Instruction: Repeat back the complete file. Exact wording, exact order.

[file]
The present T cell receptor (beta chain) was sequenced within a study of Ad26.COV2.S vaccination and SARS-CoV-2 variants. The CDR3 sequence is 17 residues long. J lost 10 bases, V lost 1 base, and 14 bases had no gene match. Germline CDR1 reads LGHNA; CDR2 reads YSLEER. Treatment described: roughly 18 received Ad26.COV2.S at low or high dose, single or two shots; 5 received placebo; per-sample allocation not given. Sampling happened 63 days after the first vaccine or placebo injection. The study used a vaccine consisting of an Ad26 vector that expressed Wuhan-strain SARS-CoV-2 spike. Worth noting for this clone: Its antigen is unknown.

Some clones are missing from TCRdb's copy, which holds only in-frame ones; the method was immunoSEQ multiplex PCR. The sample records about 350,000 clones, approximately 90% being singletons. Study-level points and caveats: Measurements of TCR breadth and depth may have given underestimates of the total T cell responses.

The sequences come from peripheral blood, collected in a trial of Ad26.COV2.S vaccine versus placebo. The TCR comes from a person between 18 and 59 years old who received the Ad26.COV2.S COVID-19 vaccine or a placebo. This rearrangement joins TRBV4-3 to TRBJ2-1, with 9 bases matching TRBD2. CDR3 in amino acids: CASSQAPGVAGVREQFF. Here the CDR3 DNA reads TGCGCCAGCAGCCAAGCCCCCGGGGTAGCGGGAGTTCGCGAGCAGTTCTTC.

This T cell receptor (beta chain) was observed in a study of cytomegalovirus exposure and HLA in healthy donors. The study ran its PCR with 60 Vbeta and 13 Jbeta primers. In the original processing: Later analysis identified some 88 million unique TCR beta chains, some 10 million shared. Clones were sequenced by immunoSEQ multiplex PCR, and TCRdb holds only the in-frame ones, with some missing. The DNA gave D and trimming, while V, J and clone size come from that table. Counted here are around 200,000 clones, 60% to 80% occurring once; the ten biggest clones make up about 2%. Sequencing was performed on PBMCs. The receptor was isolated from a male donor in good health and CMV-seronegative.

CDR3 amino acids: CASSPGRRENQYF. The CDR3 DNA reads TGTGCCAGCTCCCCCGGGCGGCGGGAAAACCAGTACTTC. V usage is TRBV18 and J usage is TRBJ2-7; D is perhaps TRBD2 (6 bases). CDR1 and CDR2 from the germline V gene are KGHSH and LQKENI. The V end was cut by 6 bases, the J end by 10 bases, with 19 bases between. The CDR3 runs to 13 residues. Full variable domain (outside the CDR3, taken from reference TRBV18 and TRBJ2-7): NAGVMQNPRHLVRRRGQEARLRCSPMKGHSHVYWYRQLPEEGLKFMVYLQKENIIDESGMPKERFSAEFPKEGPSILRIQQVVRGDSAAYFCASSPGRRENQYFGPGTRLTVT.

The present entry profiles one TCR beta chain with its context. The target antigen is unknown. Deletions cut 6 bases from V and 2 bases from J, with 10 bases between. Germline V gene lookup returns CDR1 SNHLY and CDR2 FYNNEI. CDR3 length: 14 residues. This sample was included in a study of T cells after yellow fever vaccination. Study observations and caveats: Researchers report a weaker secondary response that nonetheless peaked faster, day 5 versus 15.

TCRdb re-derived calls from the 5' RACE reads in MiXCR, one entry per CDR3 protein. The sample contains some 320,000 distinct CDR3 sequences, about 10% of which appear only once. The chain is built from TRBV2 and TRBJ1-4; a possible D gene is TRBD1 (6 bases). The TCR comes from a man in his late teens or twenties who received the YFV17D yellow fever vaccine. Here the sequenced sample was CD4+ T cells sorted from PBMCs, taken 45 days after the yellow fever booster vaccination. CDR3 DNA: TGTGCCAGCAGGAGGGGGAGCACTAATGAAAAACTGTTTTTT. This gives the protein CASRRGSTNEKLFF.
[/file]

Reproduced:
The present T cell receptor (beta chain) was sequenced within a study of Ad26.COV2.S vaccination and SARS-CoV-2 variants. The CDR3 sequence is 17 residues long. J lost 10 bases, V lost 1 base, and 14 bases had no gene match. Germline CDR1 reads LGHNA; CDR2 reads YSLEER. Treatment described: roughly 18 received Ad26.COV2.S at low or high dose, single or two shots; 5 received placebo; per-sample allocation not given. Sampling happened 63 days after the first vaccine or placebo injection. The study used a vaccine consisting of an Ad26 vector that expressed Wuhan-strain SARS-CoV-2 spike. Worth noting for this clone: Its antigen is unknown.

Some clones are missing from TCRdb's copy, which holds only in-frame ones; the method was immunoSEQ multiplex PCR. The sample records about 350,000 clones, approximately 90% being singletons. Study-level points and caveats: Measurements of TCR breadth and depth may have given underestimates of the total T cell responses.

The sequences come from peripheral blood, collected in a trial of Ad26.COV2.S vaccine versus placebo. The TCR comes from a person between 18 and 59 years old who received the Ad26.COV2.S COVID-19 vaccine or a placebo. This rearrangement joins TRBV4-3 to TRBJ2-1, with 9 bases matching TRBD2. CDR3 in amino acids: CASSQAPGVAGVREQFF. Here the CDR3 DNA reads TGCGCCAGCAGCCAAGCCCCCGGGGTAGCGGGAGTTCGCGAGCAGTTCTTC.

This T cell receptor (beta chain) was observed in a study of cytomegalovirus exposure and HLA in healthy donors. The study ran its PCR with 60 Vbeta and 13 Jbeta primers. In the original processing: Later analysis identified some 88 million unique TCR beta chains, some 10 million shared. Clones were sequenced by immunoSEQ multiplex PCR, and TCRdb holds only the in-frame ones, with some missing. The DNA gave D and trimming, while V, J and clone size come from that table. Counted here are around 200,000 clones, 60% to 80% occurring once; the ten biggest clones make up about 2%. Sequencing was performed on PBMCs. The receptor was isolated from a male donor in good health and CMV-seronegative.

CDR3 amino acids: CASSPGRRENQYF. The CDR3 DNA reads TGTGCCAGCTCCCCCGGGCGGCGGGAAAACCAGTACTTC. V usage is TRBV18 and J usage is TRBJ2-7; D is perhaps TRBD2 (6 bases). CDR1 and CDR2 from the germline V gene are KGHSH and LQKENI. The V end was cut by 6 bases, the J end by 10 bases, with 19 bases between. The CDR3 runs to 13 residues. Full variable domain (outside the CDR3, taken from reference TRBV18 and TRBJ2-7): NAGVMQNPRHLVRRRGQEARLRCSPMKGHSHVYWYRQLPEEGLKFMVYLQKENIIDESGMPKERFSAEFPKEGPSILRIQQVVRGDSAAYFCASSPGRRENQYFGPGTRLTVT.

The present entry profiles one TCR beta chain with its context. The target antigen is unknown. Deletions cut 6 bases from V and 2 bases from J, with 10 bases between. Germline V gene lookup returns CDR1 SNHLY and CDR2 FYNNEI. CDR3 length: 14 residues. This sample was included in a study of T cells after yellow fever vaccination. Study observations and caveats: Researchers report a weaker secondary response that nonetheless peaked faster, day 5 versus 15.

TCRdb re-derived calls from the 5' RACE reads in MiXCR, one entry per CDR3 protein. The sample contains some 320,000 distinct CDR3 sequences, about 10% of which appear only once. The chain is built from TRBV2 and TRBJ1-4; a possible D gene is TRBD1 (6 bases). The TCR comes from a man in his late teens or twenties who received the YFV17D yellow fever vaccine. Here the sequenced sample was CD4+ T cells sorted from PBMCs, taken 45 days after the yellow fever booster vaccination. CDR3 DNA: TGTGCCAGCAGGAGGGGGAGCACTAATGAAAAACTGTTTTTT. This gives the protein CASRRGSTNEKLFF.